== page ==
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Union Square-Hollins Market Historic District

Begun during the influx of English, Irish and German immigration of the 1830s, the Union Square-Hollins Market Historic District is a dense area of rowhouses that includes Federal, Greek Revival and Italianate architectural styles. To the west, Union Square Park contains an ornate fountain and Greek Revival pavilion, and forms one of the two open spaces preserved in the neighborhood. Hollins Market, in the east, is an Italianate-style market house built in 1838 and expanded in 1864, and is the oldest market in the city still operating.

Developers and homeowners attempted to build the most economic residences possible, so they crammed narrow rowhouses along every road, avenue and alley in the district. The buildings are brick and low-scale--no more than three stories except for some commercial buildings. Evenly spaced doorsteps, windows, and doors, as well as continuous rooflines create the visual rhythms for which Baltimore rowhouses are noted. Although residential construction ended in the 1880s, commercial building continued into the early 20th century. Economic decline beginning in the mid-20th century preserved the original buildings of the neighborhood. Extensive rehabilitation took place during the 1960s and 1970s.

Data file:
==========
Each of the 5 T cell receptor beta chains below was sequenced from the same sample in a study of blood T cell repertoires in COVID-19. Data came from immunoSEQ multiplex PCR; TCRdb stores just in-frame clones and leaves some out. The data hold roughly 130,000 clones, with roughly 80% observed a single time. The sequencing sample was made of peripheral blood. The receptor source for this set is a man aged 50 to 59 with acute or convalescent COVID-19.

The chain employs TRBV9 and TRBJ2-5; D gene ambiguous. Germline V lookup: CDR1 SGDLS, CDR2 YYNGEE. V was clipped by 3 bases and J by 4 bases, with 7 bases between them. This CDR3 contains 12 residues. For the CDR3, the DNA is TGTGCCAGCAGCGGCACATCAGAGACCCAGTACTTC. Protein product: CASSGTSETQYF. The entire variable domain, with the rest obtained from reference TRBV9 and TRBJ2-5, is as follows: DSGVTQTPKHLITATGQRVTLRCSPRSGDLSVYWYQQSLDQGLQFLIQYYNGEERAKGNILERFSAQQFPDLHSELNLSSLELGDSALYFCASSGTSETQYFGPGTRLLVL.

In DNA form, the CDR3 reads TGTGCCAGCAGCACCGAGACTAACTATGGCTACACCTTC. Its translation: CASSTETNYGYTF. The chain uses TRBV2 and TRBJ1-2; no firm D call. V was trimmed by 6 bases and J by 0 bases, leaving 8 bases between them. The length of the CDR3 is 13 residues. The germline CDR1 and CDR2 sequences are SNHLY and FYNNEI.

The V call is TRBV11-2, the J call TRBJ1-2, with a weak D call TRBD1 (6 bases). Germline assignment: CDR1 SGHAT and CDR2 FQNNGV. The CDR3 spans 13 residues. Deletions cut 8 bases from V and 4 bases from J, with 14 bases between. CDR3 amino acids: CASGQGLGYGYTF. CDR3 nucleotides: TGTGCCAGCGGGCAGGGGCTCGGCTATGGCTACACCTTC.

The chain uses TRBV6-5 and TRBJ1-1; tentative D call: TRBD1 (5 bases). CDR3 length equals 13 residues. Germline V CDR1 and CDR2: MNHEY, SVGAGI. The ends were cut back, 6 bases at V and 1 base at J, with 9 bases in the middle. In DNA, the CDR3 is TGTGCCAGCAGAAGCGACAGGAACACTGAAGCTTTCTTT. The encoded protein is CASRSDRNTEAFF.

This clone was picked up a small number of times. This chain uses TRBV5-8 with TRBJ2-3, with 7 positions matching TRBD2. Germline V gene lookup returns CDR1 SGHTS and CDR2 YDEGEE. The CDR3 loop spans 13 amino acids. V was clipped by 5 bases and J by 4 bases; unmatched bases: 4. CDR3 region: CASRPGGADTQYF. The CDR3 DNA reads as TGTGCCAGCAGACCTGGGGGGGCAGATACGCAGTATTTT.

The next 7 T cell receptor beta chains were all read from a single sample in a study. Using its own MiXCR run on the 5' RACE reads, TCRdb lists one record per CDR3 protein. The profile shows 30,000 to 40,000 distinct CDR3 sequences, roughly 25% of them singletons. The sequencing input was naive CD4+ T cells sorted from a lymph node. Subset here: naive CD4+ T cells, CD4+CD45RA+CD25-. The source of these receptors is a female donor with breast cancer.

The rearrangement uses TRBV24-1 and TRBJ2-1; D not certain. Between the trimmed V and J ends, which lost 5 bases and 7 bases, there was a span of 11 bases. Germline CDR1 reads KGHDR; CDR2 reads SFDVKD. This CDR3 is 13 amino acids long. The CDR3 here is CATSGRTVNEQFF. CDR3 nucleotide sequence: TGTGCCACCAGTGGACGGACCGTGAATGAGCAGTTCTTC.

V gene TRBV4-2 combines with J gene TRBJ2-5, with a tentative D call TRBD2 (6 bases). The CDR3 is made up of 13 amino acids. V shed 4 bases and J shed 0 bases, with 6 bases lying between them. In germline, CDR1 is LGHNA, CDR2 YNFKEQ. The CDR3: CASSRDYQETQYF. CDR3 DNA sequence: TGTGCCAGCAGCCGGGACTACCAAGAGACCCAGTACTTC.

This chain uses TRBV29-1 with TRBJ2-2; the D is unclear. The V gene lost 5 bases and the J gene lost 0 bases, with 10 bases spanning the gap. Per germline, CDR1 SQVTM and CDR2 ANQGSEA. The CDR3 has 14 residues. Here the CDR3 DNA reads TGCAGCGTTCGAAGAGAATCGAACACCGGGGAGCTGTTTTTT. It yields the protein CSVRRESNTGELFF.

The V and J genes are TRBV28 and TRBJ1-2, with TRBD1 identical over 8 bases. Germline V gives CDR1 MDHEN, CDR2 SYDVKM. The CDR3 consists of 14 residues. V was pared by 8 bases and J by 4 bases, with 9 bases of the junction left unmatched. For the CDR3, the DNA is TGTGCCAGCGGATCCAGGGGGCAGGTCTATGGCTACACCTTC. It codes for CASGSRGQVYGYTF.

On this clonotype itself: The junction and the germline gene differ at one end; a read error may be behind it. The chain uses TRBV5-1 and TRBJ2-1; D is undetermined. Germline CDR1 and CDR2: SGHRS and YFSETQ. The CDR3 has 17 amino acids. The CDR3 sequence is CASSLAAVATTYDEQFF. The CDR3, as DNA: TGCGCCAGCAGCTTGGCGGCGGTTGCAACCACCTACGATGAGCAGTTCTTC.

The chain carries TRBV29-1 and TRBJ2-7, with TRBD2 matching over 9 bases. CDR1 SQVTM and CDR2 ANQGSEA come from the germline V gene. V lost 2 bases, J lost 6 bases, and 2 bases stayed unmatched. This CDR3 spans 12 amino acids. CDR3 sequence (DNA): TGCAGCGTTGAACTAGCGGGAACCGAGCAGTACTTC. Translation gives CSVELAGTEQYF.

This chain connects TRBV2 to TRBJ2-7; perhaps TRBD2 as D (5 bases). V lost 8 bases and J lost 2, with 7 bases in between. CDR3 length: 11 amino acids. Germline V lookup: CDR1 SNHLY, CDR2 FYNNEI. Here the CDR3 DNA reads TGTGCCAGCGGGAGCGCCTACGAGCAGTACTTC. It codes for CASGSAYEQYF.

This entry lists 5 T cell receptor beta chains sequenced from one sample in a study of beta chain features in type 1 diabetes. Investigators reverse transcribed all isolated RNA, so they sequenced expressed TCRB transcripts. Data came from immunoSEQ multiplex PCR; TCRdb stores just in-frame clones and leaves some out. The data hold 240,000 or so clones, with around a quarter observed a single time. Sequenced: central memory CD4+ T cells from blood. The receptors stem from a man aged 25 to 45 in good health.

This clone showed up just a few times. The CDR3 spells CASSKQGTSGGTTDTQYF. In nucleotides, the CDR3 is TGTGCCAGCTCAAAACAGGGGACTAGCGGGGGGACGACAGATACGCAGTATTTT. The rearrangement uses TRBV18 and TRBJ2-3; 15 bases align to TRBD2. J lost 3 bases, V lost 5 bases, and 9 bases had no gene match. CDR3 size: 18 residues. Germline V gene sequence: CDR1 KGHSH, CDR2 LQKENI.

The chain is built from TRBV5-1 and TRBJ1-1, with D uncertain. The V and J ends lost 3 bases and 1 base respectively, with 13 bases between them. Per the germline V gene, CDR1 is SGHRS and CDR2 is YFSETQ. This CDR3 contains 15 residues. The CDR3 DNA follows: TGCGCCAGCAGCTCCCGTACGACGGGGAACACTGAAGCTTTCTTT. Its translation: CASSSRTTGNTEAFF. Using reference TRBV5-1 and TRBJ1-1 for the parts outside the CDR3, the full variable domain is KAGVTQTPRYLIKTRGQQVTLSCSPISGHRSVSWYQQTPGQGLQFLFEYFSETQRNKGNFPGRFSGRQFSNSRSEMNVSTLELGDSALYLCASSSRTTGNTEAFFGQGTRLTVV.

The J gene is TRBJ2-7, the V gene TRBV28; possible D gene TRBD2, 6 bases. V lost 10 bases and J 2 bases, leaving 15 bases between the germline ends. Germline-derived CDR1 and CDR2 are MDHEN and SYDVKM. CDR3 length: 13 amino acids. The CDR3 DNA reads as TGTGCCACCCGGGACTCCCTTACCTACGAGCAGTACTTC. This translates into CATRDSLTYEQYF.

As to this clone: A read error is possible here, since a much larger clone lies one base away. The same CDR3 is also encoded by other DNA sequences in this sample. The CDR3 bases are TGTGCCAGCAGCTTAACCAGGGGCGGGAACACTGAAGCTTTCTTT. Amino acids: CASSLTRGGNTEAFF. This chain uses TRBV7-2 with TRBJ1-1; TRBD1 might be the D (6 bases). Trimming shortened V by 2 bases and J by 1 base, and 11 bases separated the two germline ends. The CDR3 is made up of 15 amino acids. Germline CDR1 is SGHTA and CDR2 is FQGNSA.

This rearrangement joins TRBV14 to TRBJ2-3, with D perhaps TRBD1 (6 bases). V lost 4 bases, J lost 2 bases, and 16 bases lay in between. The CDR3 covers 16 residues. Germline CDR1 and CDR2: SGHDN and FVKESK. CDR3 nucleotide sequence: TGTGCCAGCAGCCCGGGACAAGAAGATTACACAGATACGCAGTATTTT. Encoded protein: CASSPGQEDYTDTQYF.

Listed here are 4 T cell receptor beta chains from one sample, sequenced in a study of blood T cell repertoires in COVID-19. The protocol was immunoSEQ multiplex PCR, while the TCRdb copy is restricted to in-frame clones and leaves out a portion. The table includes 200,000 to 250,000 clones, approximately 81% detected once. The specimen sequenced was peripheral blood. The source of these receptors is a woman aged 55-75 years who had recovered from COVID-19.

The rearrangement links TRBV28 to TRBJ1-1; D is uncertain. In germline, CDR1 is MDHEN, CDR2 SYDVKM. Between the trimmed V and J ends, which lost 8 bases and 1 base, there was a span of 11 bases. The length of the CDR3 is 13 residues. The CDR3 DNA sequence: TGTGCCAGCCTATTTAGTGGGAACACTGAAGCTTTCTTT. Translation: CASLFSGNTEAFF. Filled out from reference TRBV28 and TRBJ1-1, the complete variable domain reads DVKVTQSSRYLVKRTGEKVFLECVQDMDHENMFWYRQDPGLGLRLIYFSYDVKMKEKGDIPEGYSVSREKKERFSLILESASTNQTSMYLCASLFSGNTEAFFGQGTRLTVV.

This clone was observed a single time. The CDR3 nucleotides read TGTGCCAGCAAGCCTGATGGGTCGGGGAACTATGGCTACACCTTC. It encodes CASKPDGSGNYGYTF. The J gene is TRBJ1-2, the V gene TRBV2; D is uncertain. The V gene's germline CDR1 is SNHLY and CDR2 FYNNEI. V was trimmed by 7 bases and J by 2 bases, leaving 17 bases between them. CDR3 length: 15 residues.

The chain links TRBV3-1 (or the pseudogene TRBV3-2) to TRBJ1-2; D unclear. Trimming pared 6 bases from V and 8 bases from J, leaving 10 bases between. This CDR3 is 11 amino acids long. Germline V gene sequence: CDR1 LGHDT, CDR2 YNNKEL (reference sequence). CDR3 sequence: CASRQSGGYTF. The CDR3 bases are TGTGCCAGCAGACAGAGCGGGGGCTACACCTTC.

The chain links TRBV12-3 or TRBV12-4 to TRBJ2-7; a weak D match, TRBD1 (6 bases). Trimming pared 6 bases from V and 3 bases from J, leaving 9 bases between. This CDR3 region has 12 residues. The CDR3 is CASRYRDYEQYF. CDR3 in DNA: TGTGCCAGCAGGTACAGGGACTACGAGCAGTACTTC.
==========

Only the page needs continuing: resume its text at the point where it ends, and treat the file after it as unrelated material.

The Union Square-Hollins Market Historic District is roughly boarded by Fulton, Fayette, Pratt and Schruder Sts. Hollins Market is open Tuesday-Thursday 7:00am to 6:00pm; Friday and Saturday from 6:00am to 6:00pm. Visitors are invited to the Annual Christmas Cookie Tour on the second Sunday of December, and the Annual Garden Tour on the last Sunday of June, and the Annual Easter Egg Hunt. Throughout the year there are impromptu events in the square, neighborhood dinners and parties. Visit the neighborhood's website for more information.

[rotating photos]

[photo/Union Square-Hollins Market Historic District]
Images of the Union Square-Hollins Market Historic
District

Color photos by Jeff Joeckel, National Register of Historic Places; Black and White photograph by Tim Bishop, National Register of Historic
Places collection

 

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